The Blog

You’ve had a difficult day. You come home, and you want to relax. Your children? They have a different plan for your evening. They’ve been waiting to see you since breakfast. They want to play!

FrozenDecision time. Do you stick them in front of an iPad to watch Frozen again? Do you pretend you don’t hear them and scroll through your own device? What’s it going to be?

It’s just this one time, you think. Right? Right.

If you’re thinking long-term, you engage. You look them in the eyes, you make a silly face, and you let the giggles begin. You start chasing them around the house or the yard until the neighbors can’t help running to their windows to see what the happy commotion is.

The best part is that you’re not only doing right by your children, you’re changing how they’ll engage with theirs. They’re learning how to do that from you.

Think one person can’t make a difference? That’s false. You can make the world a better place for generations to come, and you can start tonight.

How can people function with tall piles of paper scattered this way and that on their desks? I’d find it difficult -- make that impossible -- to work. I don’t find chaos soothing.

But it’s more orderly than I realized.

Let’s say you need something in a tall pile of paper. You find it, and put it back on top of the stack. If it’s been a while since you needed something else, it’s probably toward the bottom of the stack. Odds are what you need most often is handy.


Some of us just aren’t into complicated filing systems. For that contingent, tall piles of paper work. They make the most sense in the least amount of time.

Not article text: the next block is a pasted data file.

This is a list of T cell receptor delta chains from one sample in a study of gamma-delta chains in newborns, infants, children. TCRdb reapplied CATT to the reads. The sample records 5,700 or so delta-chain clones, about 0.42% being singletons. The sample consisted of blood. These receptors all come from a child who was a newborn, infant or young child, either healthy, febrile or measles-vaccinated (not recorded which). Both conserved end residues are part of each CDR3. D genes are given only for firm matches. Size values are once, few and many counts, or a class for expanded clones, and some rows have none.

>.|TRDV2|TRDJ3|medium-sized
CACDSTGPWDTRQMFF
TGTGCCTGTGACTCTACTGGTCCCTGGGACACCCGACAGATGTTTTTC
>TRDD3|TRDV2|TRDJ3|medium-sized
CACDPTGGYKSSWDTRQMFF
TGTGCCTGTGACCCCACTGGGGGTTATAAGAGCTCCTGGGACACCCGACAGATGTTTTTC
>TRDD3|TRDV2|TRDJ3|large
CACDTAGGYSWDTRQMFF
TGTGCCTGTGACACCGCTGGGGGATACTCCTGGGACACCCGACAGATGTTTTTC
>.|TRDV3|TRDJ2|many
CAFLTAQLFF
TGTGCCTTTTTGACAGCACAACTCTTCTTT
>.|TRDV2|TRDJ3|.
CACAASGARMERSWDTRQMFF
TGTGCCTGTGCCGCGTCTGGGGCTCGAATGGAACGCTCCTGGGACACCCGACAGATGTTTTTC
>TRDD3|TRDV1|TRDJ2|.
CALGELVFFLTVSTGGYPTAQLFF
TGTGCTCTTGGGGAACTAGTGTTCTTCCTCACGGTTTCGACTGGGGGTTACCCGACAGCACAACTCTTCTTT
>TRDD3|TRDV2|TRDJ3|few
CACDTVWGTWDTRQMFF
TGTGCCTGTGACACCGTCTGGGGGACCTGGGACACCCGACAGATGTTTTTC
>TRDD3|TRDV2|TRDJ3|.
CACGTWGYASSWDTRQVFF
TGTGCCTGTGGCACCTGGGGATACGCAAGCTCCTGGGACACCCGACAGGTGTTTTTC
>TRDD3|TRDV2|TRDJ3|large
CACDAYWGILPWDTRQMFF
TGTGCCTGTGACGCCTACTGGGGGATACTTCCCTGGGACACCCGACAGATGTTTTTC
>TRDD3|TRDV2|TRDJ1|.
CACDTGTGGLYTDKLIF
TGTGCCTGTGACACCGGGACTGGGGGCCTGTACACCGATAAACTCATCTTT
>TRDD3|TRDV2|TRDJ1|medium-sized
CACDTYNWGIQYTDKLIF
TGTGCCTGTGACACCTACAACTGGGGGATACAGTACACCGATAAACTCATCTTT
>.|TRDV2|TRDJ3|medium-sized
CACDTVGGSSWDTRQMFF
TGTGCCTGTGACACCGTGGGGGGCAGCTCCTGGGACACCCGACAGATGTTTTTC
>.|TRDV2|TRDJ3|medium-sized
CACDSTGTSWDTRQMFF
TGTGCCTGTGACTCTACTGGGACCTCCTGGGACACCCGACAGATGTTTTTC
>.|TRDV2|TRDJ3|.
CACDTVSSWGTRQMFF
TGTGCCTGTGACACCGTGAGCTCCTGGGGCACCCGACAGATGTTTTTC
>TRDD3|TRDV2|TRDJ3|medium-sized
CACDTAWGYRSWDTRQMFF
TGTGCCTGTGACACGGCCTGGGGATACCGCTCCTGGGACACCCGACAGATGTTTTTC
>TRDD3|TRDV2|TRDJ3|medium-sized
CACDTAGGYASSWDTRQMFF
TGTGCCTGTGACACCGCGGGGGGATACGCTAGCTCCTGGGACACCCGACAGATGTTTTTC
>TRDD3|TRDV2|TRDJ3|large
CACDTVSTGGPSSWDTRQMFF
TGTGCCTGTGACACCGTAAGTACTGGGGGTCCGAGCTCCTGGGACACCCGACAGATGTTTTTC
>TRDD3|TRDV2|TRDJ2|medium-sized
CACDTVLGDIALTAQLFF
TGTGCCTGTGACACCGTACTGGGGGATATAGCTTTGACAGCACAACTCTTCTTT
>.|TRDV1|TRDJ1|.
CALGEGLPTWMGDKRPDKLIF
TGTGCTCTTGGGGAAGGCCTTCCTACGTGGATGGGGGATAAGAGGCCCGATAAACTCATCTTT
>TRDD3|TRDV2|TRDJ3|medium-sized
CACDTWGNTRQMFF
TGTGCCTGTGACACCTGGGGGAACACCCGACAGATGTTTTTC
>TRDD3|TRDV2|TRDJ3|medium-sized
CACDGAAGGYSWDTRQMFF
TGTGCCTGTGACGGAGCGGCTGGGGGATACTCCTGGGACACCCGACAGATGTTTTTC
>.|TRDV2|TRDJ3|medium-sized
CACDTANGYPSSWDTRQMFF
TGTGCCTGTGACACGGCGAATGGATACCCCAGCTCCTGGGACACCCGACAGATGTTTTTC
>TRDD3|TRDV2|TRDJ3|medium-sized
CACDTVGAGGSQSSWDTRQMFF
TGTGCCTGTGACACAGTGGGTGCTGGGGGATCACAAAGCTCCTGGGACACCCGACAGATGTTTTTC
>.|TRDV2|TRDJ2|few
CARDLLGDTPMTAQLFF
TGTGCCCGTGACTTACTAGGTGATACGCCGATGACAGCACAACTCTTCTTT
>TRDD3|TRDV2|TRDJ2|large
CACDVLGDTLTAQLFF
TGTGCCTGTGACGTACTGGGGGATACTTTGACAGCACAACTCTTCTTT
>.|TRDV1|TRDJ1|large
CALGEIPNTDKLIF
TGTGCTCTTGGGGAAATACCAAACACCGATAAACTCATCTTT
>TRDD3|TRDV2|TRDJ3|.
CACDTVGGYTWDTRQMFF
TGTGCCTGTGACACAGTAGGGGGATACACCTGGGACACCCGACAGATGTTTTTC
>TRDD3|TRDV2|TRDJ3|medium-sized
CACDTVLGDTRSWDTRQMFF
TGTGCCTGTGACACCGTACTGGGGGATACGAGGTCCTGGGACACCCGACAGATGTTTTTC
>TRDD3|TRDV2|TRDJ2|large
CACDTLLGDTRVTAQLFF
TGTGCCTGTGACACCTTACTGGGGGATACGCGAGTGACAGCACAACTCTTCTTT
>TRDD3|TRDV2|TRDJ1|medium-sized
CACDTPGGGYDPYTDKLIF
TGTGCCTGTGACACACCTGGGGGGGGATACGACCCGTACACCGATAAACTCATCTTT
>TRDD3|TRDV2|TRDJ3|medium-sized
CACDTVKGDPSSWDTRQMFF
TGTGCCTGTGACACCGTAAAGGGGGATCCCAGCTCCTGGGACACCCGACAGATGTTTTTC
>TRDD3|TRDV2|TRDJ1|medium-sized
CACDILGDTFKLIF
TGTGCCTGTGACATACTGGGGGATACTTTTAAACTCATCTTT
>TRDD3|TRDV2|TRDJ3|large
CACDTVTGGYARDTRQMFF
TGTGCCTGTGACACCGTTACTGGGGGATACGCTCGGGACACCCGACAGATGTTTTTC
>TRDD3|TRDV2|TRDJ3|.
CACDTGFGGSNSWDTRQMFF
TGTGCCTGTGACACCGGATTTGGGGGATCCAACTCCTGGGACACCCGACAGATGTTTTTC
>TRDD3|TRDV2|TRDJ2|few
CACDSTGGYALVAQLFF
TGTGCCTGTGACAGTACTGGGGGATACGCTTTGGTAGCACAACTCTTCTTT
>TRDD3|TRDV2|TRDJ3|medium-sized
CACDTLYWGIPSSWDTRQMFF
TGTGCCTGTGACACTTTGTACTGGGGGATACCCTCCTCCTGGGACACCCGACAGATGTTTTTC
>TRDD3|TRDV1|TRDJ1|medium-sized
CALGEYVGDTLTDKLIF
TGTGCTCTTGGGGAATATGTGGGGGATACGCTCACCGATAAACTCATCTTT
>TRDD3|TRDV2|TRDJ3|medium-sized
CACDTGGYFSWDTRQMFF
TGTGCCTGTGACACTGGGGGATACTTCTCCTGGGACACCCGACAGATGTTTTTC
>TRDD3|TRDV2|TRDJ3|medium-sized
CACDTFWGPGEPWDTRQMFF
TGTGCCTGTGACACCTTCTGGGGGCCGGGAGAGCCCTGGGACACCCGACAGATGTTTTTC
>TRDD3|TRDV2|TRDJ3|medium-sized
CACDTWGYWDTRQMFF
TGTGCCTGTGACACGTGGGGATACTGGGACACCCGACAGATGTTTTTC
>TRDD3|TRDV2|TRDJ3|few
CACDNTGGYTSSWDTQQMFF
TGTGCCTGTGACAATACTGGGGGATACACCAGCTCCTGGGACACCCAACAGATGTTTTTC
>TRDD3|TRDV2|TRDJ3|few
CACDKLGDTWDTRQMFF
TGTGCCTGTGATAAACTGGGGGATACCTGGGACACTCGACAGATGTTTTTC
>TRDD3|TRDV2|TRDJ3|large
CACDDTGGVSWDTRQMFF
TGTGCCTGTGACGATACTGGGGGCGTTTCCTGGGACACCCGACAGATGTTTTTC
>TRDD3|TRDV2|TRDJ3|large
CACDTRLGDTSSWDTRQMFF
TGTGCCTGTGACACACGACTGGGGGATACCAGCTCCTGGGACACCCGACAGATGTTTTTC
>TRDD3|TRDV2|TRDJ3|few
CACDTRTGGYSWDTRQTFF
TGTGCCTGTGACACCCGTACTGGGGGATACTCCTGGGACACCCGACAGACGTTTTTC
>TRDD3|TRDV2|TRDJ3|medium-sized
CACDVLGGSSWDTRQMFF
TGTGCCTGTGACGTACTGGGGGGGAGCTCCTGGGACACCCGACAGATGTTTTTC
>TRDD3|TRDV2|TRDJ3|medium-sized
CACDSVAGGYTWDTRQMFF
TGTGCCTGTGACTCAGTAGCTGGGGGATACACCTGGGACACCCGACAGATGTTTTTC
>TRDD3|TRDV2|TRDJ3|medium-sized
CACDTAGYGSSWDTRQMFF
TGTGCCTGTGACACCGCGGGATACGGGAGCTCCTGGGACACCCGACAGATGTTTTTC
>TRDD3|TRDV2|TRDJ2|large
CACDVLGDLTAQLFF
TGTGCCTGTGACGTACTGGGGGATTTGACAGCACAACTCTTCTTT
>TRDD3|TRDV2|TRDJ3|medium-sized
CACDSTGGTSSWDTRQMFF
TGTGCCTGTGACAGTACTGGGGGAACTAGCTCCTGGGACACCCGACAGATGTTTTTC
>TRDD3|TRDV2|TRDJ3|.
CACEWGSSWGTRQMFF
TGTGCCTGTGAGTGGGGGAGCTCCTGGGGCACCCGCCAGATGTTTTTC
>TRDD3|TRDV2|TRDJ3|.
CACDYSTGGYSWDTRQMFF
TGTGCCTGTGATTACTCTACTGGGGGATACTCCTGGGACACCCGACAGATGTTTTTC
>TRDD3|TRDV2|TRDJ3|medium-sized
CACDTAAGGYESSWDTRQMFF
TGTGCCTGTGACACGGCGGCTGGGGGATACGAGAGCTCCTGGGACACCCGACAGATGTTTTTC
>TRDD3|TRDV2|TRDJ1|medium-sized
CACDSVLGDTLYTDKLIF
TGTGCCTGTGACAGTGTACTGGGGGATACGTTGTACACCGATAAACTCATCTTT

That’s how computers work. And a cognitive scientist says thinking like a computer will help you make better decisions.

Do you need an opening?
October 16, 2018

As conversation starters go, this is almost guaranteed to work: “Do you remember your first day on the job?”

Dr. Carol Osborne does.

You might remember the scene in The Family Man where Jack, played by Nic Cage, almost passes out when he changes his son’s dirty diaper for the first time. Now let’s say it isn’t a baby on the table in front of you. It’s a dog. A big dog. A huge dog. With intestinal issues. The dog can’t contain himself (so to speak), and now you’re covered in those “issues.”

That was Carol’s veterinary initiation.

How was your first day at work?

Once upon a time I took a spill on a slippery sidewalk and landed, if you can believe it, on my face. The shiner was so frightening Darrell started telling people he was not an abusive husband. Which is exactly what an abusive husband would say, but that’s no laughing matter -- and neither was my face. I made an appointment with my doctor. He suggested an X-ray.

“And what will you do,” I asked, “depending on what you see?” He looked at me. And then he said, “Nothing.”

Well, then. No X-ray needed.

My friend Alex Lickerman says unnecessary tests drive the cost of healthcare up for everyone. Don’t be afraid to question the so-called authorities. As the doctor who understood why I was passing on the X-ray explained, “We work for you.”